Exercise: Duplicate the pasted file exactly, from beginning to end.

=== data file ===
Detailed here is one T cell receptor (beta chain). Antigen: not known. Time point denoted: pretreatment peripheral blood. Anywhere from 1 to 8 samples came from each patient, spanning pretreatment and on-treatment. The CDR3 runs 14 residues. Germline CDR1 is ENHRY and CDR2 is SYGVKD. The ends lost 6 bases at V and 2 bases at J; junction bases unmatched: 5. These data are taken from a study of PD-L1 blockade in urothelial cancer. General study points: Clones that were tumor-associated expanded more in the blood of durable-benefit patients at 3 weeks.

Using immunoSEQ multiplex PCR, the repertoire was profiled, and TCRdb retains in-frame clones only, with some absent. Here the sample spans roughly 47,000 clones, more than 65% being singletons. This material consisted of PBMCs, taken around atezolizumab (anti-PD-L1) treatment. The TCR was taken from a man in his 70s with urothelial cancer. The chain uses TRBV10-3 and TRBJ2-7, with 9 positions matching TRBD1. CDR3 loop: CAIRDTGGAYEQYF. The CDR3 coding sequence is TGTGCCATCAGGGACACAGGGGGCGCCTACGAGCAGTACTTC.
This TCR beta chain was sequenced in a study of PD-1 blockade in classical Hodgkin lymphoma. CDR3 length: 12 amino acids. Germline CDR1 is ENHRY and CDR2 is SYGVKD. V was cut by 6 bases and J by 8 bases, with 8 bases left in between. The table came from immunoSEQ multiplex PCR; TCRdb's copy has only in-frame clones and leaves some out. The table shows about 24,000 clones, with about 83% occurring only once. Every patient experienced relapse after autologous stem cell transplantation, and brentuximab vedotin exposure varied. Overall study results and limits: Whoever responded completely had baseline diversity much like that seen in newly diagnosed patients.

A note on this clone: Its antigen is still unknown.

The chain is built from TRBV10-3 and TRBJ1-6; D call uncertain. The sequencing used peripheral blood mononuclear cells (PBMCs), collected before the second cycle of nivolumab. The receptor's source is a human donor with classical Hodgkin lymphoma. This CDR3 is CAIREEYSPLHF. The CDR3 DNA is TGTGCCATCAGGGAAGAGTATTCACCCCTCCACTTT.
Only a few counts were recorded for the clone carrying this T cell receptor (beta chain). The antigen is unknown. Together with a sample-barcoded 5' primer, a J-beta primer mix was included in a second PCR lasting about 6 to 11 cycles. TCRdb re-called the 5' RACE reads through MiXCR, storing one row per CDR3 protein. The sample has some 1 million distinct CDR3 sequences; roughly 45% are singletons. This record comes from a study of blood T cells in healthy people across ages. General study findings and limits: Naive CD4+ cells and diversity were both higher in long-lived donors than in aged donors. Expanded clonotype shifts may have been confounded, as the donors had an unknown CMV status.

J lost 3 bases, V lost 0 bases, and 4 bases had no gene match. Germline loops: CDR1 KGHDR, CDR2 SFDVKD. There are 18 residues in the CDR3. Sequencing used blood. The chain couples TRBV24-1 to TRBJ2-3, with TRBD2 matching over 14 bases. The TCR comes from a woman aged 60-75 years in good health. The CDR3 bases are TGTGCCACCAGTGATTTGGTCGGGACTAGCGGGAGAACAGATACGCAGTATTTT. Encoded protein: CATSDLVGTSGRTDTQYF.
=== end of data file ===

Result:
Detailed here is one T cell receptor (beta chain). Antigen: not known. Time point denoted: pretreatment peripheral blood. Anywhere from 1 to 8 samples came from each patient, spanning pretreatment and on-treatment. The CDR3 runs 14 residues. Germline CDR1 is ENHRY and CDR2 is SYGVKD. The ends lost 6 bases at V and 2 bases at J; junction bases unmatched: 5. These data are taken from a study of PD-L1 blockade in urothelial cancer. General study points: Clones that were tumor-associated expanded more in the blood of durable-benefit patients at 3 weeks.

Using immunoSEQ multiplex PCR, the repertoire was profiled, and TCRdb retains in-frame clones only, with some absent. Here the sample spans roughly 47,000 clones, more than 65% being singletons. This material consisted of PBMCs, taken around atezolizumab (anti-PD-L1) treatment. The TCR was taken from a man in his 70s with urothelial cancer. The chain uses TRBV10-3 and TRBJ2-7, with 9 positions matching TRBD1. CDR3 loop: CAIRDTGGAYEQYF. The CDR3 coding sequence is TGTGCCATCAGGGACACAGGGGGCGCCTACGAGCAGTACTTC.
This TCR beta chain was sequenced in a study of PD-1 blockade in classical Hodgkin lymphoma. CDR3 length: 12 amino acids. Germline CDR1 is ENHRY and CDR2 is SYGVKD. V was cut by 6 bases and J by 8 bases, with 8 bases left in between. The table came from immunoSEQ multiplex PCR; TCRdb's copy has only in-frame clones and leaves some out. The table shows about 24,000 clones, with about 83% occurring only once. Every patient experienced relapse after autologous stem cell transplantation, and brentuximab vedotin exposure varied. Overall study results and limits: Whoever responded completely had baseline diversity much like that seen in newly diagnosed patients.

A note on this clone: Its antigen is still unknown.

The chain is built from TRBV10-3 and TRBJ1-6; D call uncertain. The sequencing used peripheral blood mononuclear cells (PBMCs), collected before the second cycle of nivolumab. The receptor's source is a human donor with classical Hodgkin lymphoma. This CDR3 is CAIREEYSPLHF. The CDR3 DNA is TGTGCCATCAGGGAAGAGTATTCACCCCTCCACTTT.
Only a few counts were recorded for the clone carrying this T cell receptor (beta chain). The antigen is unknown. Together with a sample-barcoded 5' primer, a J-beta primer mix was included in a second PCR lasting about 6 to 11 cycles. TCRdb re-called the 5' RACE reads through MiXCR, storing one row per CDR3 protein. The sample has some 1 million distinct CDR3 sequences; roughly 45% are singletons. This record comes from a study of blood T cells in healthy people across ages. General study findings and limits: Naive CD4+ cells and diversity were both higher in long-lived donors than in aged donors. Expanded clonotype shifts may have been confounded, as the donors had an unknown CMV status.

J lost 3 bases, V lost 0 bases, and 4 bases had no gene match. Germline loops: CDR1 KGHDR, CDR2 SFDVKD. There are 18 residues in the CDR3. Sequencing used blood. The chain couples TRBV24-1 to TRBJ2-3, with TRBD2 matching over 14 bases. The TCR comes from a woman aged 60-75 years in good health. The CDR3 bases are TGTGCCACCAGTGATTTGGTCGGGACTAGCGGGAGAACAGATACGCAGTATTTT. Encoded protein: CATSDLVGTSGRTDTQYF.